Avenue House is a large Victorian house (Grade II listed) situated on East End Road in Finchley in the London Borough of Barnet. It is licensed for weddings and is regularly used for receptions, parties, meetings and fund-raising quizzes, while first-floor rooms are available for rent and are used by local organisations and charities as meeting rooms and offices.
Built in 1859 on land formerly known as Temple Croft Field, it was acquired in 1874 by ink magnate and philanthropist Henry Charles Stephens who later enlarged and improved the house and grounds with advice from well-known landscape gardener Robert Marnock (1800-1889). On his death in 1918 Stephens bequeathed the estate in his will "to the people of Finchley" and ownership passed to Finchley Urban District Council; it is now owned by the London Borough of Barnet.
The house and ten acres of grounds are held in trust for the people of Finchley and have been run by Avenue House Estate Management since 2002. It is also home to the Finchley Society and their archive. In July a major fund-raising event called Party in the Park attracts large numbers of supporters and benefits local charities.
The Stephens Collection
Avenue House is home to The Stephens Collection, a small display and archive of material relating to the Stephens Ink company and Stephens family and relevant local history. It is open 2pm - 4.30pm on Tuesday, Wednesday and Thursday, is wheelchair-accessible and admission is free. Its first curator was the late Norman Burgess. The current chairman is Peter Marsh.
The Bothy was built as a large walled garden in the shape of a castle sometime in the late 1870s. It is one of the earliest non-Roman concrete structures in England.
A project to restore the Bothy structure and turn it into an arts centre and garden began in 1997 by the Finchley Arts Centre Trust (FACT). This was funded by local people, with money raised matched by the Heritage Lottery Fund and totalling £418,000.
The project was allegedly within weeks of completion in 2007 when an acrimonious dispute between Finchley Arts Centre Trust and Avenue House Estate Trust (AHET) broke out which prevented the building being opened to public use. It has remained closed ever since. FACT was evicted and subsequently disbanded. AHET has now negotiated a new lease which should see the building converted as a training centre for psychotherapy charity Terapia http://www.terapiacentre.org/.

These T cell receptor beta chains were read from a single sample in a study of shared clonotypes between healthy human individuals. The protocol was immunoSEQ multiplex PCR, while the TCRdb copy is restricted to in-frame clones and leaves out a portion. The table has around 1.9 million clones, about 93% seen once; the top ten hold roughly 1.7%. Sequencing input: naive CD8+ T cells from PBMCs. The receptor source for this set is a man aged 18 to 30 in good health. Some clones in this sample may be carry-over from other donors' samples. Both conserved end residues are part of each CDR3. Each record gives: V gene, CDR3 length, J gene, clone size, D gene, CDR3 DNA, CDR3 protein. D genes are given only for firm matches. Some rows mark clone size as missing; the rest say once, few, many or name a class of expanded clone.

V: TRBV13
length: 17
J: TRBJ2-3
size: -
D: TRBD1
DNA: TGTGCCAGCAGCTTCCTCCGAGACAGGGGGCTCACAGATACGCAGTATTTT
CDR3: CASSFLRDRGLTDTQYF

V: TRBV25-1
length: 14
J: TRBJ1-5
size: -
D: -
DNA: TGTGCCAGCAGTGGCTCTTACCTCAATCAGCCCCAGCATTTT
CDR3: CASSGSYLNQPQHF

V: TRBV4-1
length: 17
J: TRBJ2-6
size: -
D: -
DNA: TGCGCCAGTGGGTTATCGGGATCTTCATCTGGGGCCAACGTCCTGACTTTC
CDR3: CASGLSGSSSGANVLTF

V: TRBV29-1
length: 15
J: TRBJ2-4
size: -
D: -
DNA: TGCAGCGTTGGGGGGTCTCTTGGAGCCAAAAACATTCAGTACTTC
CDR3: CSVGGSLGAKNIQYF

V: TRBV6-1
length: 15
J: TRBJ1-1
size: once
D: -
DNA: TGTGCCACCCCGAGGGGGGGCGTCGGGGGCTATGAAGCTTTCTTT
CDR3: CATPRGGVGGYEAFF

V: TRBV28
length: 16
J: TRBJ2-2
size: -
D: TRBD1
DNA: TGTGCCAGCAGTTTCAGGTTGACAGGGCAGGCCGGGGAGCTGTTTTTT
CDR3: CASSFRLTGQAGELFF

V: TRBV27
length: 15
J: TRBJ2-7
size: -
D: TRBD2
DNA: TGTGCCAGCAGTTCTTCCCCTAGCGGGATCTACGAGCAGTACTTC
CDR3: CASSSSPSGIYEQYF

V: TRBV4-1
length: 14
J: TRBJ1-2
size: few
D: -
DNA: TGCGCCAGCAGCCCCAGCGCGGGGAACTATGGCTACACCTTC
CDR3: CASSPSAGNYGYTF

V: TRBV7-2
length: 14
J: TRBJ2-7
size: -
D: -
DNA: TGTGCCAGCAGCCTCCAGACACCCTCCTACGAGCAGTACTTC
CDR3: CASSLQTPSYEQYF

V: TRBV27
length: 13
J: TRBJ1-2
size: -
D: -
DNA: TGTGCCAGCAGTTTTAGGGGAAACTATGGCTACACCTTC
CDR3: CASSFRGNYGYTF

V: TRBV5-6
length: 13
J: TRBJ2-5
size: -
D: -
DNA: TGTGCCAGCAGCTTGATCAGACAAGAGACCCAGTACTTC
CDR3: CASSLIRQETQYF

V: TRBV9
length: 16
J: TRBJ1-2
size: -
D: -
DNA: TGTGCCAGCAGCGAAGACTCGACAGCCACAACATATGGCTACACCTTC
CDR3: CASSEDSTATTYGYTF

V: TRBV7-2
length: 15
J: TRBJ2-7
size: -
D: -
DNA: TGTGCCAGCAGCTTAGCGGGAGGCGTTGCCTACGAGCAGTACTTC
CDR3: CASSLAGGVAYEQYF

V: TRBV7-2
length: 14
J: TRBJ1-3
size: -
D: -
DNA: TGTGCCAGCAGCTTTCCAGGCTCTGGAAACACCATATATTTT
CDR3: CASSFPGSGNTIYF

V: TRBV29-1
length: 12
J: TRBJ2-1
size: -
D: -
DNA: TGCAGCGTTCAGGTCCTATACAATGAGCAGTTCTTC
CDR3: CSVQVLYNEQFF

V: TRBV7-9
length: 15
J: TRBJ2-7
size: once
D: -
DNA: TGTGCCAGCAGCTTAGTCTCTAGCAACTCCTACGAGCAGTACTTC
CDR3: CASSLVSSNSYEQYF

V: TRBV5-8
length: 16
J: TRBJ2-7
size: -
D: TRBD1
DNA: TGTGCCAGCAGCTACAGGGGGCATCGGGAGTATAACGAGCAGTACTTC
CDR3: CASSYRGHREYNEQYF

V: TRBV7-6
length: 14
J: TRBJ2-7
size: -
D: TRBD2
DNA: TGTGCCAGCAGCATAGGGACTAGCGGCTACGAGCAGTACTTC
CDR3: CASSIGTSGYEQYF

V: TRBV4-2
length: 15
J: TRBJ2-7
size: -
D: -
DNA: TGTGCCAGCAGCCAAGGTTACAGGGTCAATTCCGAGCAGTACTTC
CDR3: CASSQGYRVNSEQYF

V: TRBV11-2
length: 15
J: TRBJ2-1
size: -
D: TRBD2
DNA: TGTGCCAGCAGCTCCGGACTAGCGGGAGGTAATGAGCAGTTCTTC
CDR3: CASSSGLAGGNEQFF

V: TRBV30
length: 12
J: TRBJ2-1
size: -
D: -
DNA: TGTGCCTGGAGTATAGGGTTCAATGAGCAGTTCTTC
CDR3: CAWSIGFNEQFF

The Bothy's walled garden is maintained by volunteers and has remained open to visitors every Friday and on the first Sunday of the month. In summer there are occasional arts events and play readings.
The grounds of the estate, variously called Avenue House Estate, Avenue House Park or Avenue House Grounds, have been developed as a public park during the 20th century. They include a collection of unusual trees and shrubs.
History of the House
The first house on the site was built in 1859 by the Rev. Edward Cooper, a relative of the Allen family (Lords of the manor of Finchley) who had owned the land since the 1730s. The house takes its name from The Avenue which runs behind the house, and was originally the route between Bibbesworth manor and the church of St Mary’s Finchley. In 1874 the house was bought by the famous ink manufacturer Henry Charles Stephens. During Stephens' time in the house he purchased the adjoining ten-acre Temple Croft Field and the gardens were laid out, to designs by Robert Marnock. Stephens added a collection of rare trees which were included in the planting and form the basis of today's arboretum.
The house and grounds were left to "the people of Finchley" by Stephens in his will in 1918. It was used between 1919 and 1925 by the RAF as a military hospital before the grounds were opened to the public on 3 May 1928. The house was used for many years as a public library and as the offices of Finchley Borough Council after Council Offices in nearby Hendon Lane were destroyed by enemy action in the Second World War.
In 1989 the east wing of the house was gutted by fire, but has been restored to its former condition. The house is now a meetings and events venue, while the gardens and arboretum remain open to the public free of charge. The house and gardens are now managed by an independent charitable body, the Avenue House Estate Trust that took over responsibility from London Borough of Barnet in 2002.
Hertford Lodge, also a Grade II listed building and adjacent to Avenue House, was built in the 1860s. It was a girls' school for many years before becoming Finchley council offices. In 2001 the owners (London Borough of Barnet) decided to sell the building. Late in 2004 it was damaged by fire but was refurbished and redeveloped (2006-7) into private luxury flats and apartments.
- Bothy dispute: Bill Tyler speaks By Daphne Chamberlain, The Archer , August 2007, Accessed Jan 2012